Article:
That was such a hard slog. We can probably cut ol' Jules Verne some slack given he helped start the genre but holy crap that was quite tedious.
So, first off, I don't think there is one single woman in the book (there are crowds of people on a boat but there's no single defined character that is a woman.) The Nautilus is full of apparently celibate or gay men as they never touch land and there never seems to be any women about.
So what happens: well, they sail around, the main character describes sea creatures, they often hunt and harpoon things, and generally chat. They have an improbable stabby-harpoony battle with a bunch of octopi. Kill a shark, a bunch of sperm whales (there's some really odd scientific name that I googled came up with sperm whales), a dugong, some kangaroos, countless fish, some birds, turtles, whatever they come across (but not some other whales for some incomprehnsible reason).
But occasionally, for paragraphs and pages the main character just goes on a tangent speaking in mostly scientific names of things in the ocean. It's like Jules Verne got a book of sea creatures for his birthday and then replicated whole passages in the book. It was a bit dull and my eyes did glaze over.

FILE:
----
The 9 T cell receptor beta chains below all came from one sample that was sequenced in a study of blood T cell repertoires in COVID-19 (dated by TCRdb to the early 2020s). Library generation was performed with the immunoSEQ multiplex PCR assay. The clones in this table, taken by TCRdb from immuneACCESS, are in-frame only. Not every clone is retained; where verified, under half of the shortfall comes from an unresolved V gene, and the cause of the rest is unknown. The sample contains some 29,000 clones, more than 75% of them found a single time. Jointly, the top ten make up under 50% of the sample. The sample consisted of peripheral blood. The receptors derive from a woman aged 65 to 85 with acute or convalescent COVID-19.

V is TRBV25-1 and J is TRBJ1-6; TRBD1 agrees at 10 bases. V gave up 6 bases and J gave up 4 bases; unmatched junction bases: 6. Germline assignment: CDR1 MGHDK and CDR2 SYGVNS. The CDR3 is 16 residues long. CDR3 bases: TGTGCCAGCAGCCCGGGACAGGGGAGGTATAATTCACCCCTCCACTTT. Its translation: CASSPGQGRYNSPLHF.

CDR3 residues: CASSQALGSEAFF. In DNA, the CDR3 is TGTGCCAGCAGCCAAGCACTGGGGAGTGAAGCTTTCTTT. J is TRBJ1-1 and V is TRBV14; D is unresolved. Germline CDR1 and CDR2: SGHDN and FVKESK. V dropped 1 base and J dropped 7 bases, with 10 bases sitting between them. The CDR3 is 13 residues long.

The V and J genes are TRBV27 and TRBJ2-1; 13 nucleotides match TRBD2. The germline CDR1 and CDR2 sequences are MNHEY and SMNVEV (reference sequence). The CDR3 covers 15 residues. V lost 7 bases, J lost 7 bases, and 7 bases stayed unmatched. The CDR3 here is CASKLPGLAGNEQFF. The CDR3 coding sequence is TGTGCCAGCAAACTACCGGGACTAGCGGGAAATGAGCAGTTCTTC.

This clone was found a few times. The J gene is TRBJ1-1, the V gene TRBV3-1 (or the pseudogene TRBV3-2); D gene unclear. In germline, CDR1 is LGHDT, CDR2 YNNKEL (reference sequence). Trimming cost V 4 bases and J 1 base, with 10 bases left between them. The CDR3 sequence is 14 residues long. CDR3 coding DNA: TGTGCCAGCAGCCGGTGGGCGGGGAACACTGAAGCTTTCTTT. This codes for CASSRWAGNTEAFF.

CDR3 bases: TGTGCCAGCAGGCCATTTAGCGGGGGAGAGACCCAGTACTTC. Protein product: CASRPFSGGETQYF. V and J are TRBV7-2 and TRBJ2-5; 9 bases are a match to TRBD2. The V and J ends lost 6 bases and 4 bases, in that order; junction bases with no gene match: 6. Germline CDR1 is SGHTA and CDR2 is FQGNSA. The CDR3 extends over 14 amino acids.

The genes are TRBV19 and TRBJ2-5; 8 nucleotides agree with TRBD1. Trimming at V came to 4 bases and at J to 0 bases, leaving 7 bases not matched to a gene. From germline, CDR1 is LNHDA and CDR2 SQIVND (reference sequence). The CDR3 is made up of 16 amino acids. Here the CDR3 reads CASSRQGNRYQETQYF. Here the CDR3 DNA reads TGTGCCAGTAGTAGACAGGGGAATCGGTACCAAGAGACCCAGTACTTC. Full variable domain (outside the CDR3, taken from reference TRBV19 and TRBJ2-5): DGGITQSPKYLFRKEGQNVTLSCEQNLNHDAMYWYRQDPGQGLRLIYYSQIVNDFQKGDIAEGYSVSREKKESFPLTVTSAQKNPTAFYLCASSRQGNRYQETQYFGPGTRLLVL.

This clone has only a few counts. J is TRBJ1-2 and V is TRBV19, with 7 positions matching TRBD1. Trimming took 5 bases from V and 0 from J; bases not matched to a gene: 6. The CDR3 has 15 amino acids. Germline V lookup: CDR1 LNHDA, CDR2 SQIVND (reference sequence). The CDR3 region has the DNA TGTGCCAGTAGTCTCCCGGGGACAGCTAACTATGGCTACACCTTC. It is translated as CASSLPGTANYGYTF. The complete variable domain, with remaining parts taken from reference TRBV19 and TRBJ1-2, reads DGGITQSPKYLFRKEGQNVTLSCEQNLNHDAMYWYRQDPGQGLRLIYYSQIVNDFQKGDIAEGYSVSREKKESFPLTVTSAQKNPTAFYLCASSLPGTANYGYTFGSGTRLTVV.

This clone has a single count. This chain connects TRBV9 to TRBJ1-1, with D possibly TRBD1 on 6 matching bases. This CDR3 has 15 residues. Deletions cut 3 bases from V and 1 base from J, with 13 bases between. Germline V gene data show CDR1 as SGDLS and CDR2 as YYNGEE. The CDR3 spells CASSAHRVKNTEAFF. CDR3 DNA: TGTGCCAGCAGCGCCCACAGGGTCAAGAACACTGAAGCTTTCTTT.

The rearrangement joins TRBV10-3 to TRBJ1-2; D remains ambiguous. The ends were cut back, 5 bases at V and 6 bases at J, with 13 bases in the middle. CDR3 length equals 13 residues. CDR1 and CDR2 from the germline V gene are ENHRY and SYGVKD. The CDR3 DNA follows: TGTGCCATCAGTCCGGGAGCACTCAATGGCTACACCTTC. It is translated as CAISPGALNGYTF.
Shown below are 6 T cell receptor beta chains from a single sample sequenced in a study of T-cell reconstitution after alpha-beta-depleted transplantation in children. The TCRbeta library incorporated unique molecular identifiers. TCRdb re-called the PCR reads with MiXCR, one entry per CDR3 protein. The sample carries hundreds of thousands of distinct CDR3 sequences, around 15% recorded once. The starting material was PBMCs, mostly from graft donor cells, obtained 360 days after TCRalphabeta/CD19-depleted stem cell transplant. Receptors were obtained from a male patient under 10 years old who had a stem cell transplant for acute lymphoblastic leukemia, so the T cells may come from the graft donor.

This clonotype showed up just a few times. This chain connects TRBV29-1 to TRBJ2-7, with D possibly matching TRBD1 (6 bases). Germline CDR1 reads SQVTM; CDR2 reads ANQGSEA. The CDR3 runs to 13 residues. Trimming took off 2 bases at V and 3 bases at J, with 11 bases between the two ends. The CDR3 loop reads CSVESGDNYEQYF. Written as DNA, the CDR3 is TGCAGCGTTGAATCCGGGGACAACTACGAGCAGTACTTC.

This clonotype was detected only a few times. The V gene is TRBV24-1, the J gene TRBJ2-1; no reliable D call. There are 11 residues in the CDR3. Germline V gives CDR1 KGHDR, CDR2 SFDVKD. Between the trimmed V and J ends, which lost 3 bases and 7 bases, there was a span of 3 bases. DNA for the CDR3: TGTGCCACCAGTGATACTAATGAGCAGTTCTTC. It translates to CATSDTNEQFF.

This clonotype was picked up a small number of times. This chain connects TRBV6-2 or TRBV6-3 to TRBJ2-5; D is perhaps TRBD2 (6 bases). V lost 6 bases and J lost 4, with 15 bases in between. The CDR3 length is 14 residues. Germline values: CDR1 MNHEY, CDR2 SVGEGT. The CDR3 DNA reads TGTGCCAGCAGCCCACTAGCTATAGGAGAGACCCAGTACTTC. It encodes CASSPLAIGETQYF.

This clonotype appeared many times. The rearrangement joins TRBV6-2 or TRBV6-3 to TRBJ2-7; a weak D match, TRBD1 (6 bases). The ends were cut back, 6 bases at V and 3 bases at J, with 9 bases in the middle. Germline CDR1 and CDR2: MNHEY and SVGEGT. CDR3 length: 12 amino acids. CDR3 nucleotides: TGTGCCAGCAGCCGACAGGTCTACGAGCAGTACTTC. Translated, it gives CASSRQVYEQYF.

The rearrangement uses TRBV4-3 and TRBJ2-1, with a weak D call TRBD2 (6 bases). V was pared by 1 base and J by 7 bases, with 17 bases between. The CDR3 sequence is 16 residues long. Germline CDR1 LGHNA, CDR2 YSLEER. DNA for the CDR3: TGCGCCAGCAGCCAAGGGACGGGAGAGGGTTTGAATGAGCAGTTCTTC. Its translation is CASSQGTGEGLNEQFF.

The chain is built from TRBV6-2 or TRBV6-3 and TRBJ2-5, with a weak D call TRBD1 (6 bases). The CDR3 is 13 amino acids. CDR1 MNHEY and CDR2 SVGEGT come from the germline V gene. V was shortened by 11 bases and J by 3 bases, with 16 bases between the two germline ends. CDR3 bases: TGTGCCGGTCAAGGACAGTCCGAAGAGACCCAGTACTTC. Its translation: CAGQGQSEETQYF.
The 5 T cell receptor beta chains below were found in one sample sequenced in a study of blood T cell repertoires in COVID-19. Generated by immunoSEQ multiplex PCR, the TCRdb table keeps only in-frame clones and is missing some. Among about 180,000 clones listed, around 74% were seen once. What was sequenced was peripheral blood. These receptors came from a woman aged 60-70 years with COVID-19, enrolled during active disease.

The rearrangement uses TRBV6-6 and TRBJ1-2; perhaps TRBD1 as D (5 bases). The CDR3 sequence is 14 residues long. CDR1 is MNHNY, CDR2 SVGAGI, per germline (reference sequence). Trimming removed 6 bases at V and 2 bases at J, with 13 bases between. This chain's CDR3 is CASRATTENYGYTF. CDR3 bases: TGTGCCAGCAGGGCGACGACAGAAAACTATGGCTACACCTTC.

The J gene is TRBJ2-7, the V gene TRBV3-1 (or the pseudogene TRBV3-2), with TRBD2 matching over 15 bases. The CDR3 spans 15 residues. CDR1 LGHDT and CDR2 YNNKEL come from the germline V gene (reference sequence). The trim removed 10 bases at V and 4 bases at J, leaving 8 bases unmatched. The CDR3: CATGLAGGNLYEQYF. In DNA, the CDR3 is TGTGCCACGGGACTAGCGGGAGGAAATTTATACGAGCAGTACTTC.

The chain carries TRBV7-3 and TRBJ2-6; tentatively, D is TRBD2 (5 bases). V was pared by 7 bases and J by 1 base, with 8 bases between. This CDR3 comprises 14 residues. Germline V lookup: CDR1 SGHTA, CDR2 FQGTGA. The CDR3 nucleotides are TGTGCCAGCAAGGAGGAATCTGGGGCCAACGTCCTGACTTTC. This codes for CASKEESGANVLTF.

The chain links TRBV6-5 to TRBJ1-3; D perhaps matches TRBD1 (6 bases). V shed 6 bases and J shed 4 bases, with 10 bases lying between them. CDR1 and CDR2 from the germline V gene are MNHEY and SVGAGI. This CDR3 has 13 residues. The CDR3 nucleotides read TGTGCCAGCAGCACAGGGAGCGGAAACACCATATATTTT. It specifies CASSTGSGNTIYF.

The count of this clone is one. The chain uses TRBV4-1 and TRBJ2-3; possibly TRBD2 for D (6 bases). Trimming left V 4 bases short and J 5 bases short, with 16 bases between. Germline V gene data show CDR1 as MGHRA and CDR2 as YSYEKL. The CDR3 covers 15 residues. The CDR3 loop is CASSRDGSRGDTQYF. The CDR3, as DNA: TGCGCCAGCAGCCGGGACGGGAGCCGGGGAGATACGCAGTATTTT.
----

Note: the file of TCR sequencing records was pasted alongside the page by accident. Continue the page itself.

I found in the meshes of the net several species of alcyonarians, echini, hammers, spurs, dials, cerites, and hyalleae. The flora was represented by beautiful floating seaweeds, laminariae, and macrocytes, impregnated with the mucilage that transfused through their pores; and among which I gathered an admirable Nemastoma Geliniarois, that was classed among the natural curiosities of the museum. P. 124.
And the main character, a naturalist, must be a pretty crap one as he thinks that 'the unicorn' (what turns out to be the Nautilus) is an electric narwhal. What.
The only thought I had as I was reading it was how improbable it was, but that improbability of not knowing what the ocean contains (or what the South Pole is made of) is today's equivalent of going to Mars or other planets. So there's the grand tradition of making shit up and looking a bit daft later on in science fiction.
I think part of the problem with the plot is that if you've got an invincible submarine and you're not going to restrict the movements of the people you've taken aboard - there's not a whole lot of dramatic tension. The last 10 pages or so were the best as there was some actual tension, rather than just: 'Oh! we'll do this. Oh we can't. Boo.'
Finally, one of the main characters was named Ned Land and he was supposed to be from Quebec. Not a very french name which bothered me throughout the whole book! Also this line: "Who calls himself Canadian, calls himself French." I don't think so Mr. Verne.
But really, I don't recommend reading it unless you really like fish and pointlessness for 317 pages. Or oysters, I think there was 3 whole pages talking about oysters. It was hard going for not really much reward. Basically, you could read the first 50 pages, then skip to the last 50 pages and you'd be sorted. Maybe not even that many. 2/5 stars because it's old or whatever.